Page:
Shveta Raina (04/14/04)
Dr. James Garvin joined us this Monday for a class where he added tremendous value. From the fact that he was dynamic, involved and excited to the way he knew the answers to all our questions at the tips of his fingers, he definitely made our class a learning experience for all of us. I loved the way we prepared questions beforehand and Dr. Garvin remarked that we had done our home-work!
One thing that we touched upon but I would like to discuss further is the composition of the crew that will eventually go to Mars. Will there be a geologist onboard, and some astrophysicists? How specific do the duties of people get, based on what they've studied before working at NASA? I always wonder if the geologists and astrophysicists all end up working on similar things once they're official scientists on a particular mission. Other than this, there are three basic points that I want to further explore in this paper.
I find it very stimulating the way Dr. Garvin says that he is “bullish” about some kind of life having once existed on Mars, even if it doesn't exist there today. After all, hope and belief in success are so important in a field like space exploration, where there is no proof till you find it for yourself, no answers till you search based on instinct and some educated guesses. He's even thought so far as to say that if there is life, scientists will have to consider what to do with the samples. They might just be dangerous to bring back to Earth, there might be contamination, and setting up a laboratory on Mars itself might be a distant reality. All this really fascinates me. Just the idea they have persevered till they found evidence of water on Meridiani Planum seems like if they keep at it they may make very important discoveries within the next decade. What is important is that they keep that spark of hope and persistence alive and believe that their efforts are worthwhile.
Secondly, I liked the analogy between a personal investment strategy and managing the government's funds to fit in space exploration. Just because we're spending funds on space exploration does not mean that we're leaving out other important aspects, or that we're not going to have any return. We can all add, subtract and multiply, yet we use calculators and try and make things faster. Why, someone may ask, should we spend all this money to save time when there are several others dying in other parts of the world. The answer is complex but logical. Because the human mind is curious, inventive, it wants to learn more and grasp new concepts and ideas, loves technology and speed. Space science and exploration is all about these things, which is why it has to continue side by side with feeding the starving millions. I wanted to add that everything makes sense once examined in the right context. Technically, if our ultimate objective is to make the world a better place, then we shouldn't spend money on anything, just enough to sustain ourselves, and save and donate to the needy. However, we don't do that. We spend money and enjoy our lives, because in one context, we have to make the most of our experience here. Similarly, spending money on space exploration may seem brutal to some, but when examined in the context of where it could take us, how much we could learn, it seems so essential.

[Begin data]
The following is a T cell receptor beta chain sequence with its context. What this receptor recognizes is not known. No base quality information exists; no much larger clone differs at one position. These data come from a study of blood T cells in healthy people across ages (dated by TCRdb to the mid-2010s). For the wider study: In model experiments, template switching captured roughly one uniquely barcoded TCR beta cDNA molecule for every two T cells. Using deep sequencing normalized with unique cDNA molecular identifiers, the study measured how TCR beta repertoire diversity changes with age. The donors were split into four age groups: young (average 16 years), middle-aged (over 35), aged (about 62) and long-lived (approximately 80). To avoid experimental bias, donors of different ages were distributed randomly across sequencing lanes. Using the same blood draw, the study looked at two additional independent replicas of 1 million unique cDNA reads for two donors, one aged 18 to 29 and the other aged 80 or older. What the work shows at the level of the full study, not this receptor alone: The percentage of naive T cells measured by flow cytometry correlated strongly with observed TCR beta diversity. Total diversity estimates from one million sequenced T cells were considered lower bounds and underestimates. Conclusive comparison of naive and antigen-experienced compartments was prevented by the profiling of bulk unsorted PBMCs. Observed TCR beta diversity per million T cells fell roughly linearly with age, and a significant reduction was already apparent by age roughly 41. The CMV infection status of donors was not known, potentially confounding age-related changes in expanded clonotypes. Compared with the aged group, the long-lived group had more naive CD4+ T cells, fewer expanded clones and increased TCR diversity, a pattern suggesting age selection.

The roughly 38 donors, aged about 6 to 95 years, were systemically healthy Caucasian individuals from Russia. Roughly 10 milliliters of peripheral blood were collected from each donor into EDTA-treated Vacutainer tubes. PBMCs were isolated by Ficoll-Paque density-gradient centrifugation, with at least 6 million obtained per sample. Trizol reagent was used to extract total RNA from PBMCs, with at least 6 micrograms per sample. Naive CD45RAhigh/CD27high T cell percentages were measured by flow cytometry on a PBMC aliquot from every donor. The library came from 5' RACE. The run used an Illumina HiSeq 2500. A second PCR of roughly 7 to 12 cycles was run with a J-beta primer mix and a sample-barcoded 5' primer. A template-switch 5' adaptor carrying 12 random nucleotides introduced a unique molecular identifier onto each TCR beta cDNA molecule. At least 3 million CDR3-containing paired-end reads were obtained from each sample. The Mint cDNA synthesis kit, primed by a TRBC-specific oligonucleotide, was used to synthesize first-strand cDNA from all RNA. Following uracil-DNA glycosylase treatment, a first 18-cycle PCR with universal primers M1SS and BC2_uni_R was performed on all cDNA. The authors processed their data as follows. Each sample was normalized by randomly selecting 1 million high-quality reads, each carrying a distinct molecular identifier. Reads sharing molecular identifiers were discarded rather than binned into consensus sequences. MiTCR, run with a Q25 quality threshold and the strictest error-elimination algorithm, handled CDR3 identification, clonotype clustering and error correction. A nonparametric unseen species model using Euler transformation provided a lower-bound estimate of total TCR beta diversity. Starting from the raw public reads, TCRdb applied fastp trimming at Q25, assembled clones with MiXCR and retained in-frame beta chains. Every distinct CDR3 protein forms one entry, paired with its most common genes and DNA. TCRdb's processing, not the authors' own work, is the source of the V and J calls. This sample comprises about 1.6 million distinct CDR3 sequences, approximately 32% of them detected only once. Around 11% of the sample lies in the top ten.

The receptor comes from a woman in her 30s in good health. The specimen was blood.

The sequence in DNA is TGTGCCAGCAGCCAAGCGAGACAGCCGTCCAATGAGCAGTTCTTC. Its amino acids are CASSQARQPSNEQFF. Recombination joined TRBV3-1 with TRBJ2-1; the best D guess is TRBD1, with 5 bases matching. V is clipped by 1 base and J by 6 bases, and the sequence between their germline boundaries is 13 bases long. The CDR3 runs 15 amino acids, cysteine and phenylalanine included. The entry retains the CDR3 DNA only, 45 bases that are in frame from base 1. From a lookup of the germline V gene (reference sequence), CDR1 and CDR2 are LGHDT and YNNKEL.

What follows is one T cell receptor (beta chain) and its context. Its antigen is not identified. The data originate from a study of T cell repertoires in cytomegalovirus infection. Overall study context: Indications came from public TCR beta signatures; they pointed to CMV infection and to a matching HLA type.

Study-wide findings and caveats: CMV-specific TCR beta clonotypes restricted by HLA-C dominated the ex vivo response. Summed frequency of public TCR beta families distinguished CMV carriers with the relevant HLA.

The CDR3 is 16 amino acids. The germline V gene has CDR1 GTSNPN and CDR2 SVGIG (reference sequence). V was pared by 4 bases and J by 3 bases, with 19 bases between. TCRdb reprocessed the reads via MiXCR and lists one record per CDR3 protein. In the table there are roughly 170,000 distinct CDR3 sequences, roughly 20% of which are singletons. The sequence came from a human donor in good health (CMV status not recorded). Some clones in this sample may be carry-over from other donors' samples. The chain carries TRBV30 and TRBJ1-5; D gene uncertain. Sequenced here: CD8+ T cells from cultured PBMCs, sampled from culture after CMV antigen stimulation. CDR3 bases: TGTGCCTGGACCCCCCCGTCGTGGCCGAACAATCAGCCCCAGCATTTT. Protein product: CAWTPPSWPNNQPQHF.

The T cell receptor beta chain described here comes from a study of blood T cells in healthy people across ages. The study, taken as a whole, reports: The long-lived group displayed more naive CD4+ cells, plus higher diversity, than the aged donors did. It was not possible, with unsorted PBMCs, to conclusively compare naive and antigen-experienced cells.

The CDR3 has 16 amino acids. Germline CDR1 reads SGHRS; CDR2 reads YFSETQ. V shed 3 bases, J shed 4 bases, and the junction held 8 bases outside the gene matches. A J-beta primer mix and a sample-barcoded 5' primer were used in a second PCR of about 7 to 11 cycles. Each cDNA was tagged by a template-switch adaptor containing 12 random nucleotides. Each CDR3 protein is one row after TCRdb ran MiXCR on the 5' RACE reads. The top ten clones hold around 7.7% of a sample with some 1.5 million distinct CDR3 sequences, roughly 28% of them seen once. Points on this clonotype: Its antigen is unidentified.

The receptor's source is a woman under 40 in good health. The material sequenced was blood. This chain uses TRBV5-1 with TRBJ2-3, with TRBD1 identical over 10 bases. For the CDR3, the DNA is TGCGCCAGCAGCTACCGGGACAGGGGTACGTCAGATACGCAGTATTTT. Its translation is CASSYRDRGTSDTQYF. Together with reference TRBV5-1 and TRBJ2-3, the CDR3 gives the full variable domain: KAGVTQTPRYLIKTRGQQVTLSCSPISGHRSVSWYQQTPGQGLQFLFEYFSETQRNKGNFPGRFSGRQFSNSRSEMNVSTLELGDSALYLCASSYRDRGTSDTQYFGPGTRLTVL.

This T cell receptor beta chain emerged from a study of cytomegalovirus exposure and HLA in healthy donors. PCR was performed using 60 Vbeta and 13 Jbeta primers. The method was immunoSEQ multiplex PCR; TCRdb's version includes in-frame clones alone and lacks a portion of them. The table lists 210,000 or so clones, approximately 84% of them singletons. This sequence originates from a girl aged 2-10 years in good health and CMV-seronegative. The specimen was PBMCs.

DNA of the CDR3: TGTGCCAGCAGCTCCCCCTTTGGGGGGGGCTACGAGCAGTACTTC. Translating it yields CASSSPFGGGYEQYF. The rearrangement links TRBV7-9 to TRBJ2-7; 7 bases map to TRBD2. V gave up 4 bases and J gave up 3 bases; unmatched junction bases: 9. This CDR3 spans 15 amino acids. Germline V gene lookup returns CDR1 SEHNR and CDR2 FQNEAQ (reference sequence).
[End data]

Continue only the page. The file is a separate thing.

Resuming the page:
Thirdly, I think it's so interesting that the protection of people on-board the spacecrafts will make up a majority of the money that will be spent on sending them to Mars. While browsing the NASA web-site, I discovered that two people are being sent to a space station in April for six month on an expedition called Expedition 9 to see how they react to being away from Earth for such a long time, since it could take up to 3 years to get to Mars. One of the people who will be on the expedition is quoted as saying:
“One of the experiments [deals with] the effect of radiation that we experience in space, what is the effect on the human cells and our basic fundamental genetic material? It sounds scary, but actually it's something that we're looking into to see the effects of long-duration space flight on people.” The article also mentions how “Another effect of long-duration flight on the human body is bone loss, a condition similar to osteoporosis. In addition to a rigorous exercise regimen, Expedition 9 will experiment with a medicine that might counteract the effects of bone loss.”
This is really striking because it means that as we're bracing ourselves to explore the unknown we're preparing for it thoroughly, we're taking precautions, and we're doing good science to make sure that we're as safe as possible.What Dr. Garvin said about looking at countries which chose to explore and those who didn't, correlated with my last paper where I mentioned Christopher Columbus and how his voyage may have been troublesome then but was extremely futuristic and has made it possible for us to be here in the first place. The question of whether space exploration is a must is almost inconsequential now; it is the question of how we will prevent space exploration from taking over our lives that we need to address! For at the rate we're going, there is a wealth of knowledge out there, just waiting to be unleashed.